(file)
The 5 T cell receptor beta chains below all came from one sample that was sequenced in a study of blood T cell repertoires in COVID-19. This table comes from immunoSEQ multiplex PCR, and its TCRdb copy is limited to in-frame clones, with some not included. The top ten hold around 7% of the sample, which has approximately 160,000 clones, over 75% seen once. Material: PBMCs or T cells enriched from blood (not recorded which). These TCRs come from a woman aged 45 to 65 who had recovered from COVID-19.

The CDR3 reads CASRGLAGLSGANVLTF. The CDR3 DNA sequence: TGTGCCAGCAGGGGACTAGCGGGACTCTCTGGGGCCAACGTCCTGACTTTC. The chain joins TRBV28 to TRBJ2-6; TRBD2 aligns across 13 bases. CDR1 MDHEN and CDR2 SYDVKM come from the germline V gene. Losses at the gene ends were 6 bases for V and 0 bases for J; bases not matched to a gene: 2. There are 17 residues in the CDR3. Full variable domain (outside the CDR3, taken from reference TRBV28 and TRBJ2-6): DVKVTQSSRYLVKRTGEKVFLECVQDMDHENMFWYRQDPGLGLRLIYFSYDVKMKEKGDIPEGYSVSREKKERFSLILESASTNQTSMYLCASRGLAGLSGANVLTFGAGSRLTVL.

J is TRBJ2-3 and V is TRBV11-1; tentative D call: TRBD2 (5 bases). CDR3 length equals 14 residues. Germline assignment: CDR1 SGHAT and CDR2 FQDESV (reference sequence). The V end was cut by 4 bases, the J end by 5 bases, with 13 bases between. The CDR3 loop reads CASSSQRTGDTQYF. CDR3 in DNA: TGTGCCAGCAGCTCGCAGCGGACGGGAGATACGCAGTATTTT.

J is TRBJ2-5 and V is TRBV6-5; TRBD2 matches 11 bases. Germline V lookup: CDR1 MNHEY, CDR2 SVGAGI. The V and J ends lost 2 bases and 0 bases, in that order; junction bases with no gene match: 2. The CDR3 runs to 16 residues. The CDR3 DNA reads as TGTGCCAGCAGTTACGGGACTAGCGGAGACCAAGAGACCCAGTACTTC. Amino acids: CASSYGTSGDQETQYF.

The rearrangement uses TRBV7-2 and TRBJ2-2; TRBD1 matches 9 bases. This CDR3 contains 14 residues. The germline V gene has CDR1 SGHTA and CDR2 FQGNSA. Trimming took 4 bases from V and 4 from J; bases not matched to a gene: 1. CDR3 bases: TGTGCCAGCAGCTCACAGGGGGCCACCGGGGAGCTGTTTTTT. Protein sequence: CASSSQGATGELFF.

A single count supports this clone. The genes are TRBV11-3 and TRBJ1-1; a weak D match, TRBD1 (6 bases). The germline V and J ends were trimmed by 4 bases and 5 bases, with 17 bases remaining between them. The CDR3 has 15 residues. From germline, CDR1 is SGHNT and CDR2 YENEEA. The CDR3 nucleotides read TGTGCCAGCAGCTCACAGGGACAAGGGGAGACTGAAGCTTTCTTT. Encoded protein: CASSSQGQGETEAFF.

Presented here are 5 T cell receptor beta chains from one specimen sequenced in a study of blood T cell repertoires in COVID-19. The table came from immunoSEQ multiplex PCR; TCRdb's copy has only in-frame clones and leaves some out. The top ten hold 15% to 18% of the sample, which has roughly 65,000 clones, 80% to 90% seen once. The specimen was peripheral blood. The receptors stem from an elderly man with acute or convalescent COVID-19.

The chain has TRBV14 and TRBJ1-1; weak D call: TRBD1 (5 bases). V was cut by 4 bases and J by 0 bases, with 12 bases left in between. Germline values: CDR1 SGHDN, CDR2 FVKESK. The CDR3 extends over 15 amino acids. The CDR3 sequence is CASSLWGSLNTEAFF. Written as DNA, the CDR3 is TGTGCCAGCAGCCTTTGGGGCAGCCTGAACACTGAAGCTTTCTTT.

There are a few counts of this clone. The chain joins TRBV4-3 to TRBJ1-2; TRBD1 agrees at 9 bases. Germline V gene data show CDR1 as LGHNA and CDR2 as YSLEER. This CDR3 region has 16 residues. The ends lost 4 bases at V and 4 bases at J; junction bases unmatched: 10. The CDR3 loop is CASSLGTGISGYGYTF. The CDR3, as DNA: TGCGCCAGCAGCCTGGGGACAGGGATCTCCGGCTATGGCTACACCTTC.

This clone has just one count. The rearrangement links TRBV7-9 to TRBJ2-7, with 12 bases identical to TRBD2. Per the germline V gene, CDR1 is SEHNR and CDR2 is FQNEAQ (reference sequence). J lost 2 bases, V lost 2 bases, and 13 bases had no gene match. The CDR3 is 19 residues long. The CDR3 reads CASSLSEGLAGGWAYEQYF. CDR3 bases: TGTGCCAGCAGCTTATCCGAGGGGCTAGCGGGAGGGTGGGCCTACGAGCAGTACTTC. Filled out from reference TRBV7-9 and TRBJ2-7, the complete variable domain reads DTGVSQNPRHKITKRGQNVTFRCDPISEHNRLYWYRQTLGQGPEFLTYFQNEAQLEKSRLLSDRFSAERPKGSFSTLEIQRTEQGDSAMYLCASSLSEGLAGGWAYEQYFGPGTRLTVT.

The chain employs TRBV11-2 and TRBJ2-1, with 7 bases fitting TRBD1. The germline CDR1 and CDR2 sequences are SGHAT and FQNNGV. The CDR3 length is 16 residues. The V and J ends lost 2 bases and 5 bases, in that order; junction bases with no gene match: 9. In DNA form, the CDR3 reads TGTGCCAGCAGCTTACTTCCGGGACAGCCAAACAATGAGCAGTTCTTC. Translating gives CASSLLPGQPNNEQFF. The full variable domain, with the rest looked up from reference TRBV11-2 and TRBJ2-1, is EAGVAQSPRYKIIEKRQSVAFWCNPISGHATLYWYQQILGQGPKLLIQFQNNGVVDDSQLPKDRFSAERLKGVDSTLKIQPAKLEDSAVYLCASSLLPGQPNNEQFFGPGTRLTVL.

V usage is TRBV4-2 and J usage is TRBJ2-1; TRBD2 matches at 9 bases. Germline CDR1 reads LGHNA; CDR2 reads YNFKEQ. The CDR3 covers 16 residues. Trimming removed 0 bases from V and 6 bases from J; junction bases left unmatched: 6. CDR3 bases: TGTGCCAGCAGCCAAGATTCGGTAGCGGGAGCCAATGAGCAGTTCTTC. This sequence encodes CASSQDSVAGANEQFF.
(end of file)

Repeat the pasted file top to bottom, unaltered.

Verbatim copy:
The 5 T cell receptor beta chains below all came from one sample that was sequenced in a study of blood T cell repertoires in COVID-19. This table comes from immunoSEQ multiplex PCR, and its TCRdb copy is limited to in-frame clones, with some not included. The top ten hold around 7% of the sample, which has approximately 160,000 clones, over 75% seen once. Material: PBMCs or T cells enriched from blood (not recorded which). These TCRs come from a woman aged 45 to 65 who had recovered from COVID-19.

The CDR3 reads CASRGLAGLSGANVLTF. The CDR3 DNA sequence: TGTGCCAGCAGGGGACTAGCGGGACTCTCTGGGGCCAACGTCCTGACTTTC. The chain joins TRBV28 to TRBJ2-6; TRBD2 aligns across 13 bases. CDR1 MDHEN and CDR2 SYDVKM come from the germline V gene. Losses at the gene ends were 6 bases for V and 0 bases for J; bases not matched to a gene: 2. There are 17 residues in the CDR3. Full variable domain (outside the CDR3, taken from reference TRBV28 and TRBJ2-6): DVKVTQSSRYLVKRTGEKVFLECVQDMDHENMFWYRQDPGLGLRLIYFSYDVKMKEKGDIPEGYSVSREKKERFSLILESASTNQTSMYLCASRGLAGLSGANVLTFGAGSRLTVL.

J is TRBJ2-3 and V is TRBV11-1; tentative D call: TRBD2 (5 bases). CDR3 length equals 14 residues. Germline assignment: CDR1 SGHAT and CDR2 FQDESV (reference sequence). The V end was cut by 4 bases, the J end by 5 bases, with 13 bases between. The CDR3 loop reads CASSSQRTGDTQYF. CDR3 in DNA: TGTGCCAGCAGCTCGCAGCGGACGGGAGATACGCAGTATTTT.

J is TRBJ2-5 and V is TRBV6-5; TRBD2 matches 11 bases. Germline V lookup: CDR1 MNHEY, CDR2 SVGAGI. The V and J ends lost 2 bases and 0 bases, in that order; junction bases with no gene match: 2. The CDR3 runs to 16 residues. The CDR3 DNA reads as TGTGCCAGCAGTTACGGGACTAGCGGAGACCAAGAGACCCAGTACTTC. Amino acids: CASSYGTSGDQETQYF.

The rearrangement uses TRBV7-2 and TRBJ2-2; TRBD1 matches 9 bases. This CDR3 contains 14 residues. The germline V gene has CDR1 SGHTA and CDR2 FQGNSA. Trimming took 4 bases from V and 4 from J; bases not matched to a gene: 1. CDR3 bases: TGTGCCAGCAGCTCACAGGGGGCCACCGGGGAGCTGTTTTTT. Protein sequence: CASSSQGATGELFF.

A single count supports this clone. The genes are TRBV11-3 and TRBJ1-1; a weak D match, TRBD1 (6 bases). The germline V and J ends were trimmed by 4 bases and 5 bases, with 17 bases remaining between them. The CDR3 has 15 residues. From germline, CDR1 is SGHNT and CDR2 YENEEA. The CDR3 nucleotides read TGTGCCAGCAGCTCACAGGGACAAGGGGAGACTGAAGCTTTCTTT. Encoded protein: CASSSQGQGETEAFF.

Presented here are 5 T cell receptor beta chains from one specimen sequenced in a study of blood T cell repertoires in COVID-19. The table came from immunoSEQ multiplex PCR; TCRdb's copy has only in-frame clones and leaves some out. The top ten hold 15% to 18% of the sample, which has roughly 65,000 clones, 80% to 90% seen once. The specimen was peripheral blood. The receptors stem from an elderly man with acute or convalescent COVID-19.

The chain has TRBV14 and TRBJ1-1; weak D call: TRBD1 (5 bases). V was cut by 4 bases and J by 0 bases, with 12 bases left in between. Germline values: CDR1 SGHDN, CDR2 FVKESK. The CDR3 extends over 15 amino acids. The CDR3 sequence is CASSLWGSLNTEAFF. Written as DNA, the CDR3 is TGTGCCAGCAGCCTTTGGGGCAGCCTGAACACTGAAGCTTTCTTT.

There are a few counts of this clone. The chain joins TRBV4-3 to TRBJ1-2; TRBD1 agrees at 9 bases. Germline V gene data show CDR1 as LGHNA and CDR2 as YSLEER. This CDR3 region has 16 residues. The ends lost 4 bases at V and 4 bases at J; junction bases unmatched: 10. The CDR3 loop is CASSLGTGISGYGYTF. The CDR3, as DNA: TGCGCCAGCAGCCTGGGGACAGGGATCTCCGGCTATGGCTACACCTTC.

This clone has just one count. The rearrangement links TRBV7-9 to TRBJ2-7, with 12 bases identical to TRBD2. Per the germline V gene, CDR1 is SEHNR and CDR2 is FQNEAQ (reference sequence). J lost 2 bases, V lost 2 bases, and 13 bases had no gene match. The CDR3 is 19 residues long. The CDR3 reads CASSLSEGLAGGWAYEQYF. CDR3 bases: TGTGCCAGCAGCTTATCCGAGGGGCTAGCGGGAGGGTGGGCCTACGAGCAGTACTTC. Filled out from reference TRBV7-9 and TRBJ2-7, the complete variable domain reads DTGVSQNPRHKITKRGQNVTFRCDPISEHNRLYWYRQTLGQGPEFLTYFQNEAQLEKSRLLSDRFSAERPKGSFSTLEIQRTEQGDSAMYLCASSLSEGLAGGWAYEQYFGPGTRLTVT.

The chain employs TRBV11-2 and TRBJ2-1, with 7 bases fitting TRBD1. The germline CDR1 and CDR2 sequences are SGHAT and FQNNGV. The CDR3 length is 16 residues. The V and J ends lost 2 bases and 5 bases, in that order; junction bases with no gene match: 9. In DNA form, the CDR3 reads TGTGCCAGCAGCTTACTTCCGGGACAGCCAAACAATGAGCAGTTCTTC. Translating gives CASSLLPGQPNNEQFF. The full variable domain, with the rest looked up from reference TRBV11-2 and TRBJ2-1, is EAGVAQSPRYKIIEKRQSVAFWCNPISGHATLYWYQQILGQGPKLLIQFQNNGVVDDSQLPKDRFSAERLKGVDSTLKIQPAKLEDSAVYLCASSLLPGQPNNEQFFGPGTRLTVL.

V usage is TRBV4-2 and J usage is TRBJ2-1; TRBD2 matches at 9 bases. Germline CDR1 reads LGHNA; CDR2 reads YNFKEQ. The CDR3 covers 16 residues. Trimming removed 0 bases from V and 6 bases from J; junction bases left unmatched: 6. CDR3 bases: TGTGCCAGCAGCCAAGATTCGGTAGCGGGAGCCAATGAGCAGTTCTTC. This sequence encodes CASSQDSVAGANEQFF.